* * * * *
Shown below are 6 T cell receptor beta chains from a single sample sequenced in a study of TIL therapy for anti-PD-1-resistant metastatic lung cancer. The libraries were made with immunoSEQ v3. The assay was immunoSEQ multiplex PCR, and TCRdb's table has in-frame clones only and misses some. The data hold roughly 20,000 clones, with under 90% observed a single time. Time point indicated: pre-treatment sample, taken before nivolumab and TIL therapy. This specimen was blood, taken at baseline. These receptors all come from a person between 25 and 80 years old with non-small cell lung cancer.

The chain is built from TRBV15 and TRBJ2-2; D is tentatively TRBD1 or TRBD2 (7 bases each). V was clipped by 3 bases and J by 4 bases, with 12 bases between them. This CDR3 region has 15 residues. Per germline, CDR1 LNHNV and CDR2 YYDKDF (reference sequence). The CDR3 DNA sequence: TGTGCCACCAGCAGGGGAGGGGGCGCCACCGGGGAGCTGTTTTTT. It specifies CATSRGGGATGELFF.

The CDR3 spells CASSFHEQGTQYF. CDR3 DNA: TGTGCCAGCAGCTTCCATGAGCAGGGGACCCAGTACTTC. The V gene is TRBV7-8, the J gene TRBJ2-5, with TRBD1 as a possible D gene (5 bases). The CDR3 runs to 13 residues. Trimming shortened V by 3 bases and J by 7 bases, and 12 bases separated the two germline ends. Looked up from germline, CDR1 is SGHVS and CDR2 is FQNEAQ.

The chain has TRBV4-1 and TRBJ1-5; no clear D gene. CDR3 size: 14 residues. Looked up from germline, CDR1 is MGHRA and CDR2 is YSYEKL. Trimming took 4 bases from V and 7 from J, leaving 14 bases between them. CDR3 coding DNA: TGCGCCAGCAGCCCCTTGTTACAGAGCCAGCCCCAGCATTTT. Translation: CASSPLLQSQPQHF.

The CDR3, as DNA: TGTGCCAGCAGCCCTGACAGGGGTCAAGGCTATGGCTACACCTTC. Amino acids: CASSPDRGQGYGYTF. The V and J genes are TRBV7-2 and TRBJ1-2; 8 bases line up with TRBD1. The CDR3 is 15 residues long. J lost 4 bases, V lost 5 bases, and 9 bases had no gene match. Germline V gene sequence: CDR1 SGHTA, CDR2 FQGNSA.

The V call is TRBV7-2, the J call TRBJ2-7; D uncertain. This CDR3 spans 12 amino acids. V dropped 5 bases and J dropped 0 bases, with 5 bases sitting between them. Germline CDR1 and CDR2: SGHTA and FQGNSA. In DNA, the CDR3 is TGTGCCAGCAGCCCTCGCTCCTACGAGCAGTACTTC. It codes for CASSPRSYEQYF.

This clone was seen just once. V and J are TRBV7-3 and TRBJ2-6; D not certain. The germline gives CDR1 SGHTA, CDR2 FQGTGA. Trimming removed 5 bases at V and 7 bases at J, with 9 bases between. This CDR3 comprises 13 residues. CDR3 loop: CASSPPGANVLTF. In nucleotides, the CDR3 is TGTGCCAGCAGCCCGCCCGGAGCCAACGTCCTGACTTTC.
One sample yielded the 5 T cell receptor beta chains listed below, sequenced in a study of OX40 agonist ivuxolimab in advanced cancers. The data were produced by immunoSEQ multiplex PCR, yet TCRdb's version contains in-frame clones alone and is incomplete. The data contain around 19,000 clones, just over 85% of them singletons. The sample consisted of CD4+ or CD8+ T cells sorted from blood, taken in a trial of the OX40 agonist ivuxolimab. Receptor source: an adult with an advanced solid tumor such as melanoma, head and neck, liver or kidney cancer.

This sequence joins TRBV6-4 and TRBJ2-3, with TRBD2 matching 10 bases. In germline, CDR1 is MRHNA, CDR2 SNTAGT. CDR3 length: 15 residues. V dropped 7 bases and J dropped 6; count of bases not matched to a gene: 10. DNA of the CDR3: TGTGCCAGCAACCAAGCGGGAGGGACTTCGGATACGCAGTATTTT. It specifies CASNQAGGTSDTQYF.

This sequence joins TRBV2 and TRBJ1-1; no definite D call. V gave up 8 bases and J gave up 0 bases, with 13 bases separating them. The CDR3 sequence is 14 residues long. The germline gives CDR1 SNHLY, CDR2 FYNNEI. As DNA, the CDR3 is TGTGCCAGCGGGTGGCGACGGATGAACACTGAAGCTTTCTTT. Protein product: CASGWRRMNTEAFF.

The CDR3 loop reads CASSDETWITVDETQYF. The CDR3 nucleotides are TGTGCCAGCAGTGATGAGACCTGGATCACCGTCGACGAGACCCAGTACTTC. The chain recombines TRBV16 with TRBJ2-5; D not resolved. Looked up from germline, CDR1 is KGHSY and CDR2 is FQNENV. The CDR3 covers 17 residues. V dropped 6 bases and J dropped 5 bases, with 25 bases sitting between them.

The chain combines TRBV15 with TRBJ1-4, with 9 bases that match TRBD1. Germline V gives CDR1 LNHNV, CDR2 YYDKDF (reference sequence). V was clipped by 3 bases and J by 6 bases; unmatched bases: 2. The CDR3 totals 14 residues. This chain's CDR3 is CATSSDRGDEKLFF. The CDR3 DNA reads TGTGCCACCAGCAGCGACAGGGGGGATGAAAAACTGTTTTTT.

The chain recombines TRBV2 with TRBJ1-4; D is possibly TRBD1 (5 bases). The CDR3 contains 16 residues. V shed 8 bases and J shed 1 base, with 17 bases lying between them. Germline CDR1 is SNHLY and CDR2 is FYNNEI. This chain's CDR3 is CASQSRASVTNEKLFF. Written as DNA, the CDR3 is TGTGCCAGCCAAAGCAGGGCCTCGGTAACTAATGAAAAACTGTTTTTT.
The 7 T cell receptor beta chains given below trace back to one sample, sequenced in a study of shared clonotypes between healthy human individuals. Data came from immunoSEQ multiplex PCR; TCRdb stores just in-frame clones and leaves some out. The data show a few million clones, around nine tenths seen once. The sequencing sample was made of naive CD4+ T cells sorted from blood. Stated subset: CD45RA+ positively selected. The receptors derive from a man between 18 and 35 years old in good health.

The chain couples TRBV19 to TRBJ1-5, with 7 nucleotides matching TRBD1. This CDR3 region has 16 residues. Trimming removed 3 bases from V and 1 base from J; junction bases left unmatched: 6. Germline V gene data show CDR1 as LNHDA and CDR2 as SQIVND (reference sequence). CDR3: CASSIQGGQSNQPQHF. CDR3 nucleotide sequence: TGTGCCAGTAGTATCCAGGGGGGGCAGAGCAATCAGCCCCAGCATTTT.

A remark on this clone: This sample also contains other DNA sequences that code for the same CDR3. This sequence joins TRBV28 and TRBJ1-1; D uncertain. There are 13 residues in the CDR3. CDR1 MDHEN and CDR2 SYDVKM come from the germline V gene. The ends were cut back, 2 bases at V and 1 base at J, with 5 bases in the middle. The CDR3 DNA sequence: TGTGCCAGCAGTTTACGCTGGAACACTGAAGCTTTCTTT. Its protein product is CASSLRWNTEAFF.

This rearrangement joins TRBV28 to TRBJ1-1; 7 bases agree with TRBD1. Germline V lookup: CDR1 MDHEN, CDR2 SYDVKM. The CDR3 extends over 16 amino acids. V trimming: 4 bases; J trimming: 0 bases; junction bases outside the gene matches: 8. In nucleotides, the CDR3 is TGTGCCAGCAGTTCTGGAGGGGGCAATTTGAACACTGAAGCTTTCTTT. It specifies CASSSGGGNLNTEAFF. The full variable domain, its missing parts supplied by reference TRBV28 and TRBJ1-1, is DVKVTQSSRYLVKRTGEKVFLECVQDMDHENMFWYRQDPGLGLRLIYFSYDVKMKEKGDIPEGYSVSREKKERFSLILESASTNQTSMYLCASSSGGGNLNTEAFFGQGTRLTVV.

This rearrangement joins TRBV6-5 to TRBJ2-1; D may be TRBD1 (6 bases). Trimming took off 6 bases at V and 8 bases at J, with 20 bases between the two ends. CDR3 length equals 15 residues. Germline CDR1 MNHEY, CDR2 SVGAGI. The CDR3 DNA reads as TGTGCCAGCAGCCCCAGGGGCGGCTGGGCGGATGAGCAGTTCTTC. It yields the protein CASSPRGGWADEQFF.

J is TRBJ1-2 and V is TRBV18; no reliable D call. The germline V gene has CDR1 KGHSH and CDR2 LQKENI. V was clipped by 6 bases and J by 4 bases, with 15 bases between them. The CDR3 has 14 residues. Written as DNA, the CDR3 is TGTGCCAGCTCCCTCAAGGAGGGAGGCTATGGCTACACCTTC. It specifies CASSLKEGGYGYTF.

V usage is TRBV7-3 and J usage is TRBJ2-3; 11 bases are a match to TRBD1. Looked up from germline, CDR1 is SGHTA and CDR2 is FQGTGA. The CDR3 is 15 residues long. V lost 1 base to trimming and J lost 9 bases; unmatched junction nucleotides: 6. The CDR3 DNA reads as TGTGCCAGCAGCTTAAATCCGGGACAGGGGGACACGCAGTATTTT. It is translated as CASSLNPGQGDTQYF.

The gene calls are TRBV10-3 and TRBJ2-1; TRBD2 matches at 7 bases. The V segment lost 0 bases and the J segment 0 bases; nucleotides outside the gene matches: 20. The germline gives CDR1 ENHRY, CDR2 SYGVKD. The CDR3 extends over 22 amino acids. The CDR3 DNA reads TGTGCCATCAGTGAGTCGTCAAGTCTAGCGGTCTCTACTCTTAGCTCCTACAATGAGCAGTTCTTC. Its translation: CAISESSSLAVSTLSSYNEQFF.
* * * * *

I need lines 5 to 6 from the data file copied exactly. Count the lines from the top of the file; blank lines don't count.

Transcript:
The CDR3, as DNA: TGTGCCAGCAGCCCTGACAGGGGTCAAGGCTATGGCTACACCTTC. Amino acids: CASSPDRGQGYGYTF. The V and J genes are TRBV7-2 and TRBJ1-2; 8 bases line up with TRBD1. The CDR3 is 15 residues long. J lost 4 bases, V lost 5 bases, and 9 bases had no gene match. Germline V gene sequence: CDR1 SGHTA, CDR2 FQGNSA.

The V call is TRBV7-2, the J call TRBJ2-7; D uncertain. This CDR3 spans 12 amino acids. V dropped 5 bases and J dropped 0 bases, with 5 bases sitting between them. Germline CDR1 and CDR2: SGHTA and FQGNSA. In DNA, the CDR3 is TGTGCCAGCAGCCCTCGCTCCTACGAGCAGTACTTC. It codes for CASSPRSYEQYF.